i-sense researchers are developing a low-cost mobile phone spectrometer, which enhances the ability of phone cameras to accurately read results on point-of-care tests for influenza.
In particular, the mobile phone spectrometer will be able to recognise the viral target protein, tetrameric neuraminidase, that the antiviral drug, Tamiflu, binds to in order to relieve symptoms.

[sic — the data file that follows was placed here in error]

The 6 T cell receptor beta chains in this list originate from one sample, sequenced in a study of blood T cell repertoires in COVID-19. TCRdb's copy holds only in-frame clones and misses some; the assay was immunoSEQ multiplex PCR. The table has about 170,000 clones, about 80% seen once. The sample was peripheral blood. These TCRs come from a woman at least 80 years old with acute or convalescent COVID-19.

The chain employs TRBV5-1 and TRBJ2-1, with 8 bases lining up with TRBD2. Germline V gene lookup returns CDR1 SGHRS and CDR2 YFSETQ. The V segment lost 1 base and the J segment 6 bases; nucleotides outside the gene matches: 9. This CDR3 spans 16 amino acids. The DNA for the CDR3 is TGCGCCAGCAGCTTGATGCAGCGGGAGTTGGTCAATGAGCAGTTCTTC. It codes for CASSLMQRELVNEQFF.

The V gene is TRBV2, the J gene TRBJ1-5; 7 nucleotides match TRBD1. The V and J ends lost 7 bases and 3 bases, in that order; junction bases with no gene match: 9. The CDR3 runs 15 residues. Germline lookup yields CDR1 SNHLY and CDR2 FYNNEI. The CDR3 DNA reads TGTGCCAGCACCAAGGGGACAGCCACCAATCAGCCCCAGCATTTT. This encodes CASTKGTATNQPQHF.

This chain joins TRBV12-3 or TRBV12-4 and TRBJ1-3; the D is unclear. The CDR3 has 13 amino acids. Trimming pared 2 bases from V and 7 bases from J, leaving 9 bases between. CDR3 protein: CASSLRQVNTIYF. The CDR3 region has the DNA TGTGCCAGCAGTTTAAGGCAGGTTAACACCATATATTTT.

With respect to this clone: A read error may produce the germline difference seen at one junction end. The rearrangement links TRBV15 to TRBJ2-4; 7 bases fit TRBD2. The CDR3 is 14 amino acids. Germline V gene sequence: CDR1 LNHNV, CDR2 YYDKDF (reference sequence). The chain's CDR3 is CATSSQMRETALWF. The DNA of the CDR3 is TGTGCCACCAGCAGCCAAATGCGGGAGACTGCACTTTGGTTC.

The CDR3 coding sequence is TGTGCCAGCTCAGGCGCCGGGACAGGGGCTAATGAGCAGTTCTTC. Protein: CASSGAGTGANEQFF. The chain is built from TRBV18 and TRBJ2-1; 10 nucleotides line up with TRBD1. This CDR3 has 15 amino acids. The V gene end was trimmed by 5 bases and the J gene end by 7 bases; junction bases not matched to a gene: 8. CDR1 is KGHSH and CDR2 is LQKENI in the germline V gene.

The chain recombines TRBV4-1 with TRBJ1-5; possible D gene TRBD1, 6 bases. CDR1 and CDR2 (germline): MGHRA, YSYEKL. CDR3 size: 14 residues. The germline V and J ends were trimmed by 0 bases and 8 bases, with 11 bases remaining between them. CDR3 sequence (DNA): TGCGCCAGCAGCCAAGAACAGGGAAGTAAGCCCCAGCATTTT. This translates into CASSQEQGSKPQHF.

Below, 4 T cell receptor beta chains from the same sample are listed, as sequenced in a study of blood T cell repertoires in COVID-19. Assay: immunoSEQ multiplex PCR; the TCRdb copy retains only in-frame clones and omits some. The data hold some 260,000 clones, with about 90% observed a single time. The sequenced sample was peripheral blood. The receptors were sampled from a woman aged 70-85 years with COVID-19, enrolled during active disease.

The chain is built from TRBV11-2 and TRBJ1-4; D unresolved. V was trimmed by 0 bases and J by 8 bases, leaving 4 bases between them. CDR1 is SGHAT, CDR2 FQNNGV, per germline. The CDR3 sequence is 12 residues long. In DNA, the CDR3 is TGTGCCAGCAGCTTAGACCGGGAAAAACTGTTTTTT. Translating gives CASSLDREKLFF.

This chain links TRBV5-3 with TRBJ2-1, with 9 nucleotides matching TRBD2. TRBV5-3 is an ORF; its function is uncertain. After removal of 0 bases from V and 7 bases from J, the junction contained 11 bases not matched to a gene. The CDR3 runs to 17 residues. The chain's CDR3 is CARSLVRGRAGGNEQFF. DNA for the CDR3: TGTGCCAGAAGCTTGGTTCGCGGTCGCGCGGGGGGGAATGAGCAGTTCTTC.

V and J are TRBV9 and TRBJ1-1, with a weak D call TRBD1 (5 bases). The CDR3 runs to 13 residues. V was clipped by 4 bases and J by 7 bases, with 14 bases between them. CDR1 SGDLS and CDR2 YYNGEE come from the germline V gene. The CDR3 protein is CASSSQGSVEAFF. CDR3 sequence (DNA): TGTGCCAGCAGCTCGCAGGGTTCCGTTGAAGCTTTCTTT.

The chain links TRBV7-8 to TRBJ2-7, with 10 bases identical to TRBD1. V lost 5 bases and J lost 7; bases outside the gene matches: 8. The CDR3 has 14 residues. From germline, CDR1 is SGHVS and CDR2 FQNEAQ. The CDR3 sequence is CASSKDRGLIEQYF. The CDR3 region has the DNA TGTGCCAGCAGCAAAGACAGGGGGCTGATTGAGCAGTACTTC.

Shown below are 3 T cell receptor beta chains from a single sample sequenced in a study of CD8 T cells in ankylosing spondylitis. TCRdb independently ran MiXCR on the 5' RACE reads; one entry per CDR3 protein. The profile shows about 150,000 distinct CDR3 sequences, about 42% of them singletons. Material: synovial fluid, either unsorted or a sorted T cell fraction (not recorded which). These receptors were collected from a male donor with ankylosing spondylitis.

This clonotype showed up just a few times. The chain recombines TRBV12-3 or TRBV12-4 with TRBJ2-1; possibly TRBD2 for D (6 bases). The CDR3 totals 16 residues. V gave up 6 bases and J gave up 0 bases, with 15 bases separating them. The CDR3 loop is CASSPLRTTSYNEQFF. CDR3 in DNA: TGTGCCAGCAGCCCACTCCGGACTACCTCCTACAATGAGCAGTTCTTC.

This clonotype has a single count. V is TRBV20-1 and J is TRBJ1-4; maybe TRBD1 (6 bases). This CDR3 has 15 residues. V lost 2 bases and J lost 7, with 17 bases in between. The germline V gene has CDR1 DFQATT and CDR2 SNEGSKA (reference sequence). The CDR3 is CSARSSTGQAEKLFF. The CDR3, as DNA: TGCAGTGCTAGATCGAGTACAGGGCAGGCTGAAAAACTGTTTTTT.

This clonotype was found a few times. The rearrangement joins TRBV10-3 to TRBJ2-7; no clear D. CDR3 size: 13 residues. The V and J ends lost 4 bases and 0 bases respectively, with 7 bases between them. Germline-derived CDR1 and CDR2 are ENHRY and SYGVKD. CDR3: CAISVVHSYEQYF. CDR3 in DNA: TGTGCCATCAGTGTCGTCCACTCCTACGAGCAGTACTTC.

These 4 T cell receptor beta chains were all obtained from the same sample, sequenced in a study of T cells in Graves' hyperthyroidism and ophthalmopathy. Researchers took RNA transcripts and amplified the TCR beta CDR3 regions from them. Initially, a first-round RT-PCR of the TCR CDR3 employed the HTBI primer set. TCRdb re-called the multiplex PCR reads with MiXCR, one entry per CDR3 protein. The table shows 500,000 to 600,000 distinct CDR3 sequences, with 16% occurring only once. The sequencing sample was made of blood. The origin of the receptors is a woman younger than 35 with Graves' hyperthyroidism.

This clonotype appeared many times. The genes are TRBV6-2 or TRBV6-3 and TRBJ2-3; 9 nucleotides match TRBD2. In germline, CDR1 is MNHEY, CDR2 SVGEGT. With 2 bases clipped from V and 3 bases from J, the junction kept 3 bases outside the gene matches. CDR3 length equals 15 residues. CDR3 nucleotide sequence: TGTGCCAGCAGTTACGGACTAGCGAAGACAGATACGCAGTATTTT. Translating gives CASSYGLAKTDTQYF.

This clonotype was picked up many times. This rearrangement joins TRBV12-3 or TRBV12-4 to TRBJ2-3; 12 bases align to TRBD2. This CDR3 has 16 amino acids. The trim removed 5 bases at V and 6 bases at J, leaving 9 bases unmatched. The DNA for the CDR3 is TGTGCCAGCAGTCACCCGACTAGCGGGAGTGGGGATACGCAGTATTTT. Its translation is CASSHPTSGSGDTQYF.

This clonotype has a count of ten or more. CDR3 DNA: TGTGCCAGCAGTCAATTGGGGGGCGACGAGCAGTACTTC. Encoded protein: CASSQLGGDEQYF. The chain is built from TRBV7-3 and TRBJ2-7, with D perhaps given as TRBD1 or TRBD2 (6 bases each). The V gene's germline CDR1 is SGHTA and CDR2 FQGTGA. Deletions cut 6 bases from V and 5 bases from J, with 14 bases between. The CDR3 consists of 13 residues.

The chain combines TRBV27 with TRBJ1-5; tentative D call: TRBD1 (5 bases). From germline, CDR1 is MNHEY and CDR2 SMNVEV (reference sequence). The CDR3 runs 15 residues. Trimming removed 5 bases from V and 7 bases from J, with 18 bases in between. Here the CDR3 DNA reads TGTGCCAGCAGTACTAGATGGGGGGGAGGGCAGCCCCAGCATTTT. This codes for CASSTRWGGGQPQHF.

A spectrometer is helpful in reading lateral flow tests because it is able to use light to detect the presence of the virus. The level of light varies depending on whether there is a presence or absence of the virus.
By using 3D printing to produce the spectrometer, manufacturing the device can cost as little as ￡5 per unit. This approach also means that the device can be readily adapted to a wide range of mobile phones and easily modified as technology advances.